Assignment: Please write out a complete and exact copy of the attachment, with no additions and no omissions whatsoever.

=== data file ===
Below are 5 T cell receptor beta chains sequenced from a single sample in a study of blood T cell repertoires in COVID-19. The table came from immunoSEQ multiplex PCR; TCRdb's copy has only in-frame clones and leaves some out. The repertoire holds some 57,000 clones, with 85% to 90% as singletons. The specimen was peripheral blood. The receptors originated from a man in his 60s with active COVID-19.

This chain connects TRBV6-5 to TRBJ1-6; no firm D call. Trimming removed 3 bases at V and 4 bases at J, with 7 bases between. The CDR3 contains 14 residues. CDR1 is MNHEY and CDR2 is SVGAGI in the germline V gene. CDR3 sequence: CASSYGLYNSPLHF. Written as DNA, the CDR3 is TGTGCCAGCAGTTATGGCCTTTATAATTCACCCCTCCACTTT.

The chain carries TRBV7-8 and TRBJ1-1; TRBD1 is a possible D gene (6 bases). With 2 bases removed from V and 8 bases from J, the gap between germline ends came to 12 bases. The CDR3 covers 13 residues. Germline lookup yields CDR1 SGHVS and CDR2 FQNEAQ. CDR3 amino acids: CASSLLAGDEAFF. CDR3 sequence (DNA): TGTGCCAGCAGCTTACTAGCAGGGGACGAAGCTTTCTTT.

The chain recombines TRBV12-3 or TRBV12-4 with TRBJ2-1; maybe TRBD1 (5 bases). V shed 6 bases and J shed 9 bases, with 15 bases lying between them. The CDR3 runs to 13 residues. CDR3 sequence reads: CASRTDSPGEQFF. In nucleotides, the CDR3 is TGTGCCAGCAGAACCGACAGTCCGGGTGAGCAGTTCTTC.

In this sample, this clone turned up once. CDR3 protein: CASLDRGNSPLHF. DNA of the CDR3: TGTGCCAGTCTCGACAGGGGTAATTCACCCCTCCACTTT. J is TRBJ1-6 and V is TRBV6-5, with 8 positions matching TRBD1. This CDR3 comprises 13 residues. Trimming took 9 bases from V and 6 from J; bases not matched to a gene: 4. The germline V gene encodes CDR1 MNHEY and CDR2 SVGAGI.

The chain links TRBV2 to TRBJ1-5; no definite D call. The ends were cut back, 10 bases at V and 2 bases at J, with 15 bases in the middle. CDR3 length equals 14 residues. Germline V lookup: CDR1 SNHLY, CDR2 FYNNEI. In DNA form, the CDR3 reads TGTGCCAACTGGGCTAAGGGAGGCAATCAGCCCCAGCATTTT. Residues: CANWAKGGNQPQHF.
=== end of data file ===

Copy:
Below are 5 T cell receptor beta chains sequenced from a single sample in a study of blood T cell repertoires in COVID-19. The table came from immunoSEQ multiplex PCR; TCRdb's copy has only in-frame clones and leaves some out. The repertoire holds some 57,000 clones, with 85% to 90% as singletons. The specimen was peripheral blood. The receptors originated from a man in his 60s with active COVID-19.

This chain connects TRBV6-5 to TRBJ1-6; no firm D call. Trimming removed 3 bases at V and 4 bases at J, with 7 bases between. The CDR3 contains 14 residues. CDR1 is MNHEY and CDR2 is SVGAGI in the germline V gene. CDR3 sequence: CASSYGLYNSPLHF. Written as DNA, the CDR3 is TGTGCCAGCAGTTATGGCCTTTATAATTCACCCCTCCACTTT.

The chain carries TRBV7-8 and TRBJ1-1; TRBD1 is a possible D gene (6 bases). With 2 bases removed from V and 8 bases from J, the gap between germline ends came to 12 bases. The CDR3 covers 13 residues. Germline lookup yields CDR1 SGHVS and CDR2 FQNEAQ. CDR3 amino acids: CASSLLAGDEAFF. CDR3 sequence (DNA): TGTGCCAGCAGCTTACTAGCAGGGGACGAAGCTTTCTTT.

The chain recombines TRBV12-3 or TRBV12-4 with TRBJ2-1; maybe TRBD1 (5 bases). V shed 6 bases and J shed 9 bases, with 15 bases lying between them. The CDR3 runs to 13 residues. CDR3 sequence reads: CASRTDSPGEQFF. In nucleotides, the CDR3 is TGTGCCAGCAGAACCGACAGTCCGGGTGAGCAGTTCTTC.

In this sample, this clone turned up once. CDR3 protein: CASLDRGNSPLHF. DNA of the CDR3: TGTGCCAGTCTCGACAGGGGTAATTCACCCCTCCACTTT. J is TRBJ1-6 and V is TRBV6-5, with 8 positions matching TRBD1. This CDR3 comprises 13 residues. Trimming took 9 bases from V and 6 from J; bases not matched to a gene: 4. The germline V gene encodes CDR1 MNHEY and CDR2 SVGAGI.

The chain links TRBV2 to TRBJ1-5; no definite D call. The ends were cut back, 10 bases at V and 2 bases at J, with 15 bases in the middle. CDR3 length equals 14 residues. Germline V lookup: CDR1 SNHLY, CDR2 FYNNEI. In DNA form, the CDR3 reads TGTGCCAACTGGGCTAAGGGAGGCAATCAGCCCCAGCATTTT. Residues: CANWAKGGNQPQHF.